6 June 2018
A Set of Six Dinner and Six Soup Plates from the Grand Duke Mikhail Pavlovich Service
IMPERIAL PORCELAIN MANUFACTORY, PERIOD OF NICHOLAS I (1825–1855)
Diameter of the dinner plate 25 cm, of the soup plate 24 cm.
Each of circular form, with scalloped rims, white centres painted with bouquets of flowers, varicoloured borders with reserves with animals, art trophies and flowers, with gilt rocaille ornament throughout, with blue Imperial cyphers for Nicholas I, impressed numbers; some further inscribed and numbered.
The offered service was gifted to the Grand Duke Mikhail Pavlovich by his royal brother, Nicholas I, and was used during His Imperial Majesty's receptions at one of his residences, the Mikhailovsky Palace in Saint Petersburg (now the State Russian Museum). The unique work of Russian applied and decorative art was created in the mid-1830s and decades later, the dinner service came to be part of the dowry of the Grand Duchess Yekaterina Mikhailovna, daughter of Mikhail Pavlovich. In 1851, she married Duke Georg August of Mecklenburg-Strelitz (1824- 1876), and in that same year the family purchased the estate Schloss Remplin, which became their official residence in Germany.
A recently discovered archive document showed that the dinner service was sent to Germany in August 1851. Correspondence of His Imperial Majesty's Chancery has revealed that, in the summer of 1851, the Imperial Porcelain Manufactory and Glass Factory were preparing to dispatch to Mecklenburg-Strelitz "...porcelain dinner services and cut-glass ware, made ten years earlier and maintained by the Ministry of the Imperial Court". The fragile consignment was sent overland, via Stieglitz & Co., to Königsberg, and then on to Berlin by rail. The Imperial Factories sent to accompany the waggon the factory craftsman N. Mikhailov, descended from a long line of factory employees, whose responsibility it was "to deliver the consignment to the most august addressee without the slightest damage".
In 1952, some of the dinner service was sold to Marjorie Merriweather Post, one of America's richest women and sole heir to the Postum Cereals company, for her residence in Washington, known today as the Hillwood Estate, Museum and Gardens. There is, however, speculation that individual items from the dinner service are still in the possession of the ducal family at their official residence, the Villa Silberburg in Hechingen.
The history of the Grand Duke Mikhail Pavlovich's dinner service offered here for auction merits particular attention, since it was tracked down only at end of the 20th century by Anne Odom, Russian art specialist and researcher at Hillwood Museum in Washington, DC. In her monograph Russian Porcelain at Hillwood (1999), she was the first to publish valuable information about its provenance.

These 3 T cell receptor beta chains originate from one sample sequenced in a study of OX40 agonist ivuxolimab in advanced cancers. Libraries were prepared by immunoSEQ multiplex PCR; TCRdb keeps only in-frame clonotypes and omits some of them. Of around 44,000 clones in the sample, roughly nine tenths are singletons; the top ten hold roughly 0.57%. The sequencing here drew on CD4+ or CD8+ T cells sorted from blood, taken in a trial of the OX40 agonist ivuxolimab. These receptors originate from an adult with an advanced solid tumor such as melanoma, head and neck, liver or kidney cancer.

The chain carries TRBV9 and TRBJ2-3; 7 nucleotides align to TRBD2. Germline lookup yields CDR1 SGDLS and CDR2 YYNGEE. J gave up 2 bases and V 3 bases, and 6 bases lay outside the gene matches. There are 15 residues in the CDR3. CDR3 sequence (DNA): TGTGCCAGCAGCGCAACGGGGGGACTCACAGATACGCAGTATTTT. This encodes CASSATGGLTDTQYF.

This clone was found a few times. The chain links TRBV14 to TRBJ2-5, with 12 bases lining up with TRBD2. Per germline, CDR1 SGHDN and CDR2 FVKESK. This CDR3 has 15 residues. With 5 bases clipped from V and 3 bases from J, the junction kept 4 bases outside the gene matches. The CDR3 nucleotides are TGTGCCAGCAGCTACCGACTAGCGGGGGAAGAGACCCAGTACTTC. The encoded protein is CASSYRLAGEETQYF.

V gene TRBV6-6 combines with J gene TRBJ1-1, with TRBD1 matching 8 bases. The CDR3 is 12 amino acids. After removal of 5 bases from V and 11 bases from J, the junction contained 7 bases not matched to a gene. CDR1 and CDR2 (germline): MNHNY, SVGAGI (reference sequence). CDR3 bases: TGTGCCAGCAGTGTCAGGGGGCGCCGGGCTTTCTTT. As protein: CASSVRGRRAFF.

The Grand Duke Mikhail Pavlovich's dinner service was made in the 1830s, the time when the Imperial Porcelain Manufactory was flourishing. The period from the 1830s is marked by a revival of interest in the national, Russian artistic legacy. One of the prominent trends within historicism was the "second rococo" (or "neo-rococo"), the style in which this dinner service had been decorated. Referring to art of the mid-18th century heralded a return to the origins of European porcelain, associated with the reign of Louis XV. Artists of the 19th century rightly supposed that art works produced then were lovely embodiments of the atmosphere prevalent during the time of Madame de Pompadour, which they were subsequently trying to resurrect in their own works. Thus, in the ornamentation of the Grand Duke Mikhail Pavlovich's dinner service, the rocaille decoration is particularly refined. In the 19th century, ornamentation was not merely a personification of beauty; it was also one of the most important factors in the development of aesthetic taste.
Due to the exclusivity of the items, the superlative artistic quality and variety of shapes and ornamentation, tableware sets of Nicholas's reign have come to symbolise the whole of the 19th-century Russian imperial porcelain. Among them, the dinner service of the Grand Duke Mikhail Pavlovich features quite prominently.
We are grateful to art historian Dr Ekaterina Khmelnitskaya for providing additional catalogue information.
Notes on symbols:
* Indicates 5% Import Duty Charge applies.
Ω Indicates 20% Import Duty Charge applies.
§ Indicates Artist's Resale Right applies.
† Indicates Standard VAT scheme applies, and the rate of 20% VAT will be charged on both hammer price and premium.